From the UK to Nova Scotia to his final resting place in the heart of Cumberland, Ginger Goodwin’s life represents a voice for workers the world over.
Near the end of July 1918, the blackberries were just starting to ripen, a welcome development for the hungry draft evaders who were hiding in the hills behind Comox Lake. The mission to capture them had intensified now that Albert “Ginger” Goodwin was among them. The men delivering supplies up the Cruickshank were being watched by Special Constable Dan Campbell. And he was close. They had to keep moving.
In 1910, Goodwin came to the area to work at No.5 mine as a mule driver. He’d been “down the pit” in Yorkshire, England at 15 years old and in Nova Scotia at 19 before moving west with friends.
Conditions in the coalmines on Vancouver Island were brutal. Men were more than four times as likely to die on the job here than in the UK; the Dunsmuir mines were gassy and dangerous, and the anti-union sentiments of their owners were well known.
“The time for revolution is rotten ripe, but the mind of the vast majority is not ready and the struggle takes on the form of an intellectual one for the possession of the mind of the working class.”
—Goodwin in The Western Clarion, November 22, 1913
A socialist, conscientious objector and pacifist, Ginger was blacklisted for his union activities during the Big Strike of 1912-1914. He moved to Trail, worked in the smelter, and continued to agitate for the cause of an eight-hour day and safe working conditions. He ran for public office, advanced in the local labour organization, and made his views about fairness and distribution of wealth well known through both speeches and writings. Goodwin was the red rose of the labour movement in British Columbia, and a thorn in the side of the Capitalists whom he believed were the only ones benefiting from the war.
When conscription was introduced in 1917, Ginger registered for the draft and was classified as unfit for service. His scrawny stature, poor teeth, bad stomach (probably an ulcer), and the beginnings of black lung were reason enough to keep him out of the trenches. But eleven days after he led a strike in Trail that shut down the smelter, he was reclassified as fit to serve. The timing of this reclassification was suspect, and the tribunal that heard his appeal was made up of men with their own interests at stake. Some called him a criminal for evading the draft, but when the system itself is structured in such a way that the workingman has no recourse, it’s hard not to feel sympathy for his situation. He wasn’t going to fight, and fled for Cumberland.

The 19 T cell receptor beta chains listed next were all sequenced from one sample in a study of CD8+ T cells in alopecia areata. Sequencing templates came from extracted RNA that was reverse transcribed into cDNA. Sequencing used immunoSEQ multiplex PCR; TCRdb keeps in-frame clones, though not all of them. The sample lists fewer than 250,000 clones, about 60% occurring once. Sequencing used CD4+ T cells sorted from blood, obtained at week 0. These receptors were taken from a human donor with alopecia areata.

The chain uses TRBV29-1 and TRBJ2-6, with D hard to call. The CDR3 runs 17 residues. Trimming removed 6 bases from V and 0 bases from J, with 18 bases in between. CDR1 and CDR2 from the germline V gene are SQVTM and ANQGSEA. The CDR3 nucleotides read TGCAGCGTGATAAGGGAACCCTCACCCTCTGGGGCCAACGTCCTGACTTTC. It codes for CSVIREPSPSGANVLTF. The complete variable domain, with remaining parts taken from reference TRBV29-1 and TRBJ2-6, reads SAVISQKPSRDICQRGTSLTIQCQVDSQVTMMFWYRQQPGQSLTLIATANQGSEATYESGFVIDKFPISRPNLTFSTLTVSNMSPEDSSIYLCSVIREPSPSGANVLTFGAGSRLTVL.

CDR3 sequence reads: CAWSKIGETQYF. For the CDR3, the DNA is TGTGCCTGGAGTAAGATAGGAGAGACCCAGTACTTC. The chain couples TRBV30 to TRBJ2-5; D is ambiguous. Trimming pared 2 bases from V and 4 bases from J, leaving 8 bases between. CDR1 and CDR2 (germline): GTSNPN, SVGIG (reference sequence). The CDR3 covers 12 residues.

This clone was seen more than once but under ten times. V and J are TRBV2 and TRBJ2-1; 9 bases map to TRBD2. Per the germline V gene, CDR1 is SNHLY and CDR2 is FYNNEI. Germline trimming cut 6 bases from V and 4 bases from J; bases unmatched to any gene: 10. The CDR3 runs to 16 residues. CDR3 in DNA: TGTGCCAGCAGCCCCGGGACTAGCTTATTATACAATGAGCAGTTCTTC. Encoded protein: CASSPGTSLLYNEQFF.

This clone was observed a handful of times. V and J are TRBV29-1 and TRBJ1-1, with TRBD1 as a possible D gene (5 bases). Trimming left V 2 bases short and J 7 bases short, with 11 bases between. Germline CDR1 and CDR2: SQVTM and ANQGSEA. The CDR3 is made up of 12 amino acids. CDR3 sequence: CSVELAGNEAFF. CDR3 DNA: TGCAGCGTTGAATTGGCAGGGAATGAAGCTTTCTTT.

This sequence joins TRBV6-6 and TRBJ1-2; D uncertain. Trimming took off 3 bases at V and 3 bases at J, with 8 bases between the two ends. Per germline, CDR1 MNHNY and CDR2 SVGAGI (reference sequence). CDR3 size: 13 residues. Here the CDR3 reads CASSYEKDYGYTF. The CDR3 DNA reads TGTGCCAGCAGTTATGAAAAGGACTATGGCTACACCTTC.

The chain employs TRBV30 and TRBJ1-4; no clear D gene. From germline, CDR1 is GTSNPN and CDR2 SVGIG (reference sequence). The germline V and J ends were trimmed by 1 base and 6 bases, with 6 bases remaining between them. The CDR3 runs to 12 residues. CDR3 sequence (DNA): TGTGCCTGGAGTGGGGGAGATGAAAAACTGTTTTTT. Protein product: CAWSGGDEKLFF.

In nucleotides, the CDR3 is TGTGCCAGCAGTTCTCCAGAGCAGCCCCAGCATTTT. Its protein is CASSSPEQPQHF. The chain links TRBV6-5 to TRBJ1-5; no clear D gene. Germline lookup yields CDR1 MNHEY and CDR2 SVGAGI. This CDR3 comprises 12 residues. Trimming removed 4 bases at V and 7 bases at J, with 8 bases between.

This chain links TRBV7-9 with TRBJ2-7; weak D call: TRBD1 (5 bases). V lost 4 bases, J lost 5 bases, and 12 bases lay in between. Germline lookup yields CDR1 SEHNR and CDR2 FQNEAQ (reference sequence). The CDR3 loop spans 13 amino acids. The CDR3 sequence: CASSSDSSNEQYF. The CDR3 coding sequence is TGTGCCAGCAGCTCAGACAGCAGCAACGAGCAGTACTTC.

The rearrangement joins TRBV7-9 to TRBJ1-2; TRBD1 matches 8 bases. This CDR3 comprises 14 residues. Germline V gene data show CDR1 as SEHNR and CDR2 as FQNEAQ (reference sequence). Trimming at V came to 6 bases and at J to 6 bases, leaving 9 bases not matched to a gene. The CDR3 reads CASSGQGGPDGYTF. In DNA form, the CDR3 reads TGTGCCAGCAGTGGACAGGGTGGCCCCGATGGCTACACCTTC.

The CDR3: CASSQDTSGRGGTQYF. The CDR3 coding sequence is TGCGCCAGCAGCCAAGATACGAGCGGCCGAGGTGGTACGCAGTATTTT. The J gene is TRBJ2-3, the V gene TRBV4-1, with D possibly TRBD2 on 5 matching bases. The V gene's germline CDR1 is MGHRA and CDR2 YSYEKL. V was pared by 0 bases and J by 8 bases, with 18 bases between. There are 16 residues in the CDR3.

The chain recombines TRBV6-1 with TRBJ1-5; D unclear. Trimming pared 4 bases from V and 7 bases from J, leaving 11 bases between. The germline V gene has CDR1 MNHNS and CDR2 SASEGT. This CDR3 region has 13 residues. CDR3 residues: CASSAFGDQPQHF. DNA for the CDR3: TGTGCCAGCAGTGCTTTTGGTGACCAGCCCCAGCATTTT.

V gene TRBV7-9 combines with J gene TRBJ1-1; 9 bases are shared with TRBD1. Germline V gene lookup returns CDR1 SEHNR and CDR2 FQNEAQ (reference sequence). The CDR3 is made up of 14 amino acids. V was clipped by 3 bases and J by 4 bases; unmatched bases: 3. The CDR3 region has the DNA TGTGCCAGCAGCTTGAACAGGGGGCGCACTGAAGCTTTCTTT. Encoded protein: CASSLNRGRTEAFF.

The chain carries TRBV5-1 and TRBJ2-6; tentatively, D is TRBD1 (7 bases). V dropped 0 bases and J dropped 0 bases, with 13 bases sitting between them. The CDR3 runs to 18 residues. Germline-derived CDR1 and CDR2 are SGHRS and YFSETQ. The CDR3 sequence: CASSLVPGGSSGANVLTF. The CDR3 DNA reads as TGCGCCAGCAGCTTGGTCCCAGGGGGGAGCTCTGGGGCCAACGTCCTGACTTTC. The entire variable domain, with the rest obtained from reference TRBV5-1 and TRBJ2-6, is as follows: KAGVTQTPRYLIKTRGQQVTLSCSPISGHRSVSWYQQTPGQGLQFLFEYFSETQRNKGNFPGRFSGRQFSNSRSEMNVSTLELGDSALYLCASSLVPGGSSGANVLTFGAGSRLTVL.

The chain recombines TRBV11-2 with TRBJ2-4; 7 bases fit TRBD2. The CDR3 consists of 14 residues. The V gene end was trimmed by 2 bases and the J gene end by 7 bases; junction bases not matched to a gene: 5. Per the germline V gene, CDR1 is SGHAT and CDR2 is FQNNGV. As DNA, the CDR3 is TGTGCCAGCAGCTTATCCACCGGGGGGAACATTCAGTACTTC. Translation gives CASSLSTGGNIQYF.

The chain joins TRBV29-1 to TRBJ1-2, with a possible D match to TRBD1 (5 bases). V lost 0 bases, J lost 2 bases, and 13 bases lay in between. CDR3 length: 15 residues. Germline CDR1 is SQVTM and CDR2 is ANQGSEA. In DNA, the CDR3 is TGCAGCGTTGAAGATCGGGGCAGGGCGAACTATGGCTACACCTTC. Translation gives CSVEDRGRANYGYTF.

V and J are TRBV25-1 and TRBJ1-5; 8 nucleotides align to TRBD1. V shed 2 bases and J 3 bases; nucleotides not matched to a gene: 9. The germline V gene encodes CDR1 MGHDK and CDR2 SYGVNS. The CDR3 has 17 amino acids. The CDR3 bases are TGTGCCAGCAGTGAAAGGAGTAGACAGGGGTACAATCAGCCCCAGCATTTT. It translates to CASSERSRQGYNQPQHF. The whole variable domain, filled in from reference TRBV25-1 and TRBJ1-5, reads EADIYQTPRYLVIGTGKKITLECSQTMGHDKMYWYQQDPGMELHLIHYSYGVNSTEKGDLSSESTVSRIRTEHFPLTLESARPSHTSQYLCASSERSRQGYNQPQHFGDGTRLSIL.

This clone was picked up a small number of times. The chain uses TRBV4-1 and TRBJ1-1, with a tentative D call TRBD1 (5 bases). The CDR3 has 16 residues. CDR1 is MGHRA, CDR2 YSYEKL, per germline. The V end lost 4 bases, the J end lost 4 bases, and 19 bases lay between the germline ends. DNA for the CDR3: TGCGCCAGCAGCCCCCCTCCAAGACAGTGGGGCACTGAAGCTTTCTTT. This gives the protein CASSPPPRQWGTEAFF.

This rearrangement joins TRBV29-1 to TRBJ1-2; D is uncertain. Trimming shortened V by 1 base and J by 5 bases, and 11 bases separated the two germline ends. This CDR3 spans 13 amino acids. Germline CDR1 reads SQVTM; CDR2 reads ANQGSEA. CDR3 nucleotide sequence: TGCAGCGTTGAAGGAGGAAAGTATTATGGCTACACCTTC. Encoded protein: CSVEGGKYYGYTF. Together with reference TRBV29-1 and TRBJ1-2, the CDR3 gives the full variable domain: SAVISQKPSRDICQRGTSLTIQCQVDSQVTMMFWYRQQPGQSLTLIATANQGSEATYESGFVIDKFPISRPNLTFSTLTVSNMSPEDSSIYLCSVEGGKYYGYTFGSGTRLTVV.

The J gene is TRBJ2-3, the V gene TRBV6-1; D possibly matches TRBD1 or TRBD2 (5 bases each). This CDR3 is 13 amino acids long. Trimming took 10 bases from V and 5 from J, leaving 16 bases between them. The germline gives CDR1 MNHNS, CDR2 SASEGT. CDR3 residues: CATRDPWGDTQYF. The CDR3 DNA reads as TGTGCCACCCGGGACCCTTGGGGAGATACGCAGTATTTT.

“Whether he was shot in the front or the back, he got his just and due deserts [sic]. He was an outcast, an outlaw, and not deserving of any sympathy.”
—Sgt. A.E. Lees, Vancouver Sun, August 3, 1918
What happened behind Comox Lake on July 27, 1918 remains contentious to this day. Murdered in cold blood or shot accidentally, the result was the same: Ginger was dead. His body was brought down and laid out in the Bank’s funeral home. His white coffin was hoisted on a bier, and row upon row of miners, merchants and police among others took their turns carrying his body to the Cumberland Cemetery in a procession more than a mile long. On August 2, 1918 in Vancouver, his death sparked the first General Strike in Canada. He was and always will be “a worker’s friend.”
“He was well posted on the working class movement, an orator of no mean ability, and a gentleman in the best sense of the word; kindly-hearted, earnest and sincere in his efforts to bring about a change in the system which he knew so well was the cause of wars, and all the ills from which society suffers.”
—Union Leader William Pritchard, BC derationist, August 2, 1918